WASHINGTON President Bush scolded lawmakers on Tuesday, saying the Democratic-led Congress hasn't "seen a bill they could not solve without shoving a tax hike into it."
Bush, who has been criticized himself for government spending increases, chided Congress for failing to send him any appropriations bills even though the government started a new budget year on Oct. 1.
"The leadership that's on the hill now can't get that done," Bush said, standing outside the White House with Republican leaders.
Bush also warned Congress not to bother sending him another version of a children's health insurance bill that he will not sign. Bush vetoed the legislation once; the House has passed a revamped version that he does not support, and the Senate is expected to take it up soon.
"After going alone and going nowhere, Congress should instead work with the administration on a bill that puts poor children first," the president said.
Bush's appearance on the North Portico, following his meeting with House GOP leaders in the East Room, was part of a growing effort to blame Congress for a stalemate in Washington. Bush never vetoed a spending bill when Republicans controlled Congress, but he's itching to do so now to demonstrate toughness on spending.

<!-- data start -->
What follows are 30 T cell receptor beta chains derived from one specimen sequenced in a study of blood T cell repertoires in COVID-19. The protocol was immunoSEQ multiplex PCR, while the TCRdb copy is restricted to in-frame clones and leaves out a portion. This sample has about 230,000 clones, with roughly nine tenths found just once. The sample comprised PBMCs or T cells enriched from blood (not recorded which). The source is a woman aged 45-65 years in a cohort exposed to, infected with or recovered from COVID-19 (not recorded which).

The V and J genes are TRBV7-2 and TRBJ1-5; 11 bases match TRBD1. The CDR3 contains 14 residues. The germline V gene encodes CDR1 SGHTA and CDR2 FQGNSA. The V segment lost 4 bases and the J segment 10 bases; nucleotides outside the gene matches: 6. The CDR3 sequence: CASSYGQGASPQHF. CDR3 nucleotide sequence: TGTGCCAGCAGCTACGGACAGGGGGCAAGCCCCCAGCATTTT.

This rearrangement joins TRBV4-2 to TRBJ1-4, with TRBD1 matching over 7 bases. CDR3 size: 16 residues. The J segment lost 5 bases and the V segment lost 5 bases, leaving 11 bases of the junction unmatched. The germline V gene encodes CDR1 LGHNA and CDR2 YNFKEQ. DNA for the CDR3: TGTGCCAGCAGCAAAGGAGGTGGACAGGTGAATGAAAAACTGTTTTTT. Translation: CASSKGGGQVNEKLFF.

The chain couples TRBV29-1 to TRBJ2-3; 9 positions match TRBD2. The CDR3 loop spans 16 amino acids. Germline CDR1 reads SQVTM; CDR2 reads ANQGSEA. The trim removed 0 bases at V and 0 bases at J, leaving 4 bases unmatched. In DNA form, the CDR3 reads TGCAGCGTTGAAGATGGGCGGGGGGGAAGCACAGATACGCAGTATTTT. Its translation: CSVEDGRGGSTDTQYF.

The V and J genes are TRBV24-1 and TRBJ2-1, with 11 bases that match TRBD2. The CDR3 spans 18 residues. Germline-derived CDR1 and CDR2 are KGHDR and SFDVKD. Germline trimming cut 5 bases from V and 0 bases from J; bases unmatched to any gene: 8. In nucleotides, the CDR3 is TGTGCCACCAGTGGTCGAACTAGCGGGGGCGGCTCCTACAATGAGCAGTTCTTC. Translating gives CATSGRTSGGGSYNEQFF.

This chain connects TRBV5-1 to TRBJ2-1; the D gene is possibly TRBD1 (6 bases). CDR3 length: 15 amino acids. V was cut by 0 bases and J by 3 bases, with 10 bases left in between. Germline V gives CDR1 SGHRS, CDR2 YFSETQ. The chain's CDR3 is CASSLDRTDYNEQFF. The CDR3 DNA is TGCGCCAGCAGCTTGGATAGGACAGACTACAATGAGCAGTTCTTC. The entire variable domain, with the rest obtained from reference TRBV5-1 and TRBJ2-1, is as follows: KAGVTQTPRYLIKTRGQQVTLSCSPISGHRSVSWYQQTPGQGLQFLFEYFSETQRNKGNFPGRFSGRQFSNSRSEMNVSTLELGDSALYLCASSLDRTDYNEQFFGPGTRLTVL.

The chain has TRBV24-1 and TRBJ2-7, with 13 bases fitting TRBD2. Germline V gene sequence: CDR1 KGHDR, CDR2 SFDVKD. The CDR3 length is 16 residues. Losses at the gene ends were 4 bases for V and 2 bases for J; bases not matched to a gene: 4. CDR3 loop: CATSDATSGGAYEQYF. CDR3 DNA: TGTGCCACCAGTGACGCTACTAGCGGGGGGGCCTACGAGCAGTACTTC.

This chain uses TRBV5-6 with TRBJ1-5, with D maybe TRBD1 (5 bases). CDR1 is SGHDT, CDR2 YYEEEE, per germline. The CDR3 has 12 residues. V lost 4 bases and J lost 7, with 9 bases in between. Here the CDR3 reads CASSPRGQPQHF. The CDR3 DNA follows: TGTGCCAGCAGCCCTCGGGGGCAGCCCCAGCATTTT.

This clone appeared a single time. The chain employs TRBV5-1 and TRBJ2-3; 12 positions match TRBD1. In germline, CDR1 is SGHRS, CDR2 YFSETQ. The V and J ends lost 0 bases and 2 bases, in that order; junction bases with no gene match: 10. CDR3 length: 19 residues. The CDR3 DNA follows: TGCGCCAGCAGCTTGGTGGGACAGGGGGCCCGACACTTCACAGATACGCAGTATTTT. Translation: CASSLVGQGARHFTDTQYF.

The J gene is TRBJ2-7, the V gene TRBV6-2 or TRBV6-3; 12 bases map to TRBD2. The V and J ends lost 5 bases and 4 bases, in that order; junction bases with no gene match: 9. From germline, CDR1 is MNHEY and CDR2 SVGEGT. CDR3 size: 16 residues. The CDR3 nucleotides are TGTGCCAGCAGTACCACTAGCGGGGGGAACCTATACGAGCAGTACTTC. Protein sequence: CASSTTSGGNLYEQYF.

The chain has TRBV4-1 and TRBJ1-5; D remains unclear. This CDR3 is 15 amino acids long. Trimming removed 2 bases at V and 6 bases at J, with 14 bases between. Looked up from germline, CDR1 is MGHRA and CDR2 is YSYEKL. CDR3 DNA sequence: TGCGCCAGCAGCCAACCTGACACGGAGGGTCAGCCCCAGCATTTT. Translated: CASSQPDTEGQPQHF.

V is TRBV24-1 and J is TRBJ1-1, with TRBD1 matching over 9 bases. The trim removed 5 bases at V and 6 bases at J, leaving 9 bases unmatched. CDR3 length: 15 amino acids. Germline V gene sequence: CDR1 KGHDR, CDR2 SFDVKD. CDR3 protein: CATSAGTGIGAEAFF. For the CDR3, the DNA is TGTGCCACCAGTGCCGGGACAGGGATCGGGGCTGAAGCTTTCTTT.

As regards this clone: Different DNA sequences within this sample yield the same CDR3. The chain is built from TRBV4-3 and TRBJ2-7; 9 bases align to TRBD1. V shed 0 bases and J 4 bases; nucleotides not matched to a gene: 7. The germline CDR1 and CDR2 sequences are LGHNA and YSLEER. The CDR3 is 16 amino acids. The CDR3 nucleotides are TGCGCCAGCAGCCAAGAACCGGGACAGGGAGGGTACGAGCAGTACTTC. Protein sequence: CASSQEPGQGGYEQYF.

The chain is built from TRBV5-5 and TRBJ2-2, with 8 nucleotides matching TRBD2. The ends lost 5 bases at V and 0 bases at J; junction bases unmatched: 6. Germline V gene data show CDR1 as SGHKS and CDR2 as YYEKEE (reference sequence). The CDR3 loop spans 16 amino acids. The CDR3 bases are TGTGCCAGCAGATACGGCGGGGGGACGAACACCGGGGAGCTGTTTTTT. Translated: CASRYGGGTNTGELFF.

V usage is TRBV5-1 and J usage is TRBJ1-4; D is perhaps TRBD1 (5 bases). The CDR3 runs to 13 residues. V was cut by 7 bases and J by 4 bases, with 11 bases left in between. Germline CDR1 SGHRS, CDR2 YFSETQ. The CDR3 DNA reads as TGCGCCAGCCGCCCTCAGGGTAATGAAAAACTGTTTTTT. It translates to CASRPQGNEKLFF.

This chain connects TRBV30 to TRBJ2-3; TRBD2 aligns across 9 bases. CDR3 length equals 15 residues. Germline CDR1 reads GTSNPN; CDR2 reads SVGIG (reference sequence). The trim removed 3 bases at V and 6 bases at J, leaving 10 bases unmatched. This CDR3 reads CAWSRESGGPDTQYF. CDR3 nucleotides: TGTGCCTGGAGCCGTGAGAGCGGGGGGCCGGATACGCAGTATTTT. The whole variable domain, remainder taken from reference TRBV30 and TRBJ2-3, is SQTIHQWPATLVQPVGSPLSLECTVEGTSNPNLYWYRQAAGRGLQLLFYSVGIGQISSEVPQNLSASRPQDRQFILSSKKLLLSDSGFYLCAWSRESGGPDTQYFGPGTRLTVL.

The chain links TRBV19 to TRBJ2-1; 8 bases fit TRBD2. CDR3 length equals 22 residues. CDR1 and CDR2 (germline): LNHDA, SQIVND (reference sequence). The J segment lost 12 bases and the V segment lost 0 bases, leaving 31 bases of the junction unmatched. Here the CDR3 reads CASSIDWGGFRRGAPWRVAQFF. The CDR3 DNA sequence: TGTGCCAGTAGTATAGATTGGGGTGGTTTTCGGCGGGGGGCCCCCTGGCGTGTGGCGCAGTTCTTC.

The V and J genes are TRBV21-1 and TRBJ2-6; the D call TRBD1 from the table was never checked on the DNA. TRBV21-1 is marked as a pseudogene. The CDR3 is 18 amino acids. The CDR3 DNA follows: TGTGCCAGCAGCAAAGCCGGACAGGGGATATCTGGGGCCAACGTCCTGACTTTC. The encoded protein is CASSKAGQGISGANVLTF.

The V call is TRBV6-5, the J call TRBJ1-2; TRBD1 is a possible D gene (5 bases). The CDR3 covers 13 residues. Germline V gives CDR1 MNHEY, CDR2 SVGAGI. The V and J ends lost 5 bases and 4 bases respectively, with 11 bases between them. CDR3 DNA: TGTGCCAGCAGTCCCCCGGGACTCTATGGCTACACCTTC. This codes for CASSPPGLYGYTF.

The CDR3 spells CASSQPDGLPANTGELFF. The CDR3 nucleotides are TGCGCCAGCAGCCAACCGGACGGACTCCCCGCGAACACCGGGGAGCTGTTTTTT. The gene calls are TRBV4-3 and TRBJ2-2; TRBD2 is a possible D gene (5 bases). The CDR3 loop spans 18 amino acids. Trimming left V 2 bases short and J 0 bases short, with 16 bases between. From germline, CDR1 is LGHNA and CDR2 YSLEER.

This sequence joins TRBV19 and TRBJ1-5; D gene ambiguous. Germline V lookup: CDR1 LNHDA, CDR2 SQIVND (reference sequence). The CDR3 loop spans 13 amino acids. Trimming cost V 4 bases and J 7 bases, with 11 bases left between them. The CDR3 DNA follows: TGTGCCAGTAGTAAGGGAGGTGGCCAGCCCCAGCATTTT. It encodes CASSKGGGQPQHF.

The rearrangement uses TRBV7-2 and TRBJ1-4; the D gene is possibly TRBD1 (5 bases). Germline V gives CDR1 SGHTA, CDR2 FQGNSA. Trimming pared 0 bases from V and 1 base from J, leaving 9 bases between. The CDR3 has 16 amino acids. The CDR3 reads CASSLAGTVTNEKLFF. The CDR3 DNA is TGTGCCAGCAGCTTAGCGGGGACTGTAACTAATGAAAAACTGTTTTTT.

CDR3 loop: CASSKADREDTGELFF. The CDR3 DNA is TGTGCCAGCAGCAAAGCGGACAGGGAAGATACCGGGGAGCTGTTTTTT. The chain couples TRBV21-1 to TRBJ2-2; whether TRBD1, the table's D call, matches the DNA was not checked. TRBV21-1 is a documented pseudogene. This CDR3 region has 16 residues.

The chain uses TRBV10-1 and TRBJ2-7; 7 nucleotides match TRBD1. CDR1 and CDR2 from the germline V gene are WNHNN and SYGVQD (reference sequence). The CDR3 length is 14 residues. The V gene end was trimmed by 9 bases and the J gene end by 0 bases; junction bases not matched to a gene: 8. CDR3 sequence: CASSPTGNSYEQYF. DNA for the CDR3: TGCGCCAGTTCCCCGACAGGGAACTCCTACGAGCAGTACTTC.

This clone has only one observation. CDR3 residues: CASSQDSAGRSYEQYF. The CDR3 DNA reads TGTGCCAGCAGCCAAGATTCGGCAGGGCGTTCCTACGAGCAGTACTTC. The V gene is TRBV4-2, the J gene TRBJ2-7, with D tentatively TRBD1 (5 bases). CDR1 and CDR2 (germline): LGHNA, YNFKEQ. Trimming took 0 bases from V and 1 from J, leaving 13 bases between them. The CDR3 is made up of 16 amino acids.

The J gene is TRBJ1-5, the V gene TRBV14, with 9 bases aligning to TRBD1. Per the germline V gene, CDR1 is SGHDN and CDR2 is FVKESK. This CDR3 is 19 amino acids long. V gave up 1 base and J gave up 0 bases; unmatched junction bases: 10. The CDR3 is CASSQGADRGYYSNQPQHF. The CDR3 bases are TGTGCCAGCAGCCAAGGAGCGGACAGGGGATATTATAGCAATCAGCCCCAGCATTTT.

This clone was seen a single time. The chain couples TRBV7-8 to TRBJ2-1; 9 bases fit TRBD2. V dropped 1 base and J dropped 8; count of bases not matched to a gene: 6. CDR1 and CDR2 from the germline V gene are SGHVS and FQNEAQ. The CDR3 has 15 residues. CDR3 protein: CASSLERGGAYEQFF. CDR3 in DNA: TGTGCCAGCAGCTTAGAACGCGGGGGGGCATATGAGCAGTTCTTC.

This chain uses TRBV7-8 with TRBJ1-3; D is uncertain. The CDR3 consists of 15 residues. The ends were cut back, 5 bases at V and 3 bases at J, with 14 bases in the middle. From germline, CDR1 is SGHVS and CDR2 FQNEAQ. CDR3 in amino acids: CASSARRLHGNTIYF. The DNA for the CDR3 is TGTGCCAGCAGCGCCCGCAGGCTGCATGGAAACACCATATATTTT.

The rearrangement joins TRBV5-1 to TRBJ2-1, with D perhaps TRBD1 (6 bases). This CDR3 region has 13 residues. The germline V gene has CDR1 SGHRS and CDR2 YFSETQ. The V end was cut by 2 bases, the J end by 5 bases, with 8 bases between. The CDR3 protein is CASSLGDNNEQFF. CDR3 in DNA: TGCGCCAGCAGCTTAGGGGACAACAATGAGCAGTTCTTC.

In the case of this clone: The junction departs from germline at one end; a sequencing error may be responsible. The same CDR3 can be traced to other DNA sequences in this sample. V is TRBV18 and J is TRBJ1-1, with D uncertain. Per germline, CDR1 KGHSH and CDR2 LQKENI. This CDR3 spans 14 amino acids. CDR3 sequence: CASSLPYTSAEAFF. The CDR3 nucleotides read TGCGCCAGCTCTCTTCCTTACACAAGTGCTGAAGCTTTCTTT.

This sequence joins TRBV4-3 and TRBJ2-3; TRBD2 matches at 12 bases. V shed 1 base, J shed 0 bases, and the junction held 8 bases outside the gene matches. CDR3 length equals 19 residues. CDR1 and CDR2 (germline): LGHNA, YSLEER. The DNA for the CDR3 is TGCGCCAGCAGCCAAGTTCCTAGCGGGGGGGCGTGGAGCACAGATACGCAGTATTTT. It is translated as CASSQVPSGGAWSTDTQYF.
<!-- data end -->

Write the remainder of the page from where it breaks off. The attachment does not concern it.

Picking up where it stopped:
"Congress is not getting its work done," Bush said bluntly. "We're near the end of the year, and there really isn't much to show for it."
Rep. Rahm Emanuel, chairman of the House Democratic Caucus, responded: "President Bush's rally this morning reminds us that Congressional Republicans remain ready and willing to rubber-stamp the Bush agenda: no to children's health care; no to a new direction in Iraq; and no to investing in America's future."
Bush said he would veto a potential Democratic bill that would bundle together three massive spending bills for defense matters, veterans affairs and the labor, education and health departments. He called it a "three-bill pileup."
"It's hard to imagine a more cynical political strategy than trying to hold hostage funding for our troops in combat, and our wounded warriors, in order to extract $11 billion in additional social spending," Bush said. "I hope media reports about such a strategy are wrong, I really do."
Bush again prodded Congress to send him the basic spending bills individually after consulting with his administration.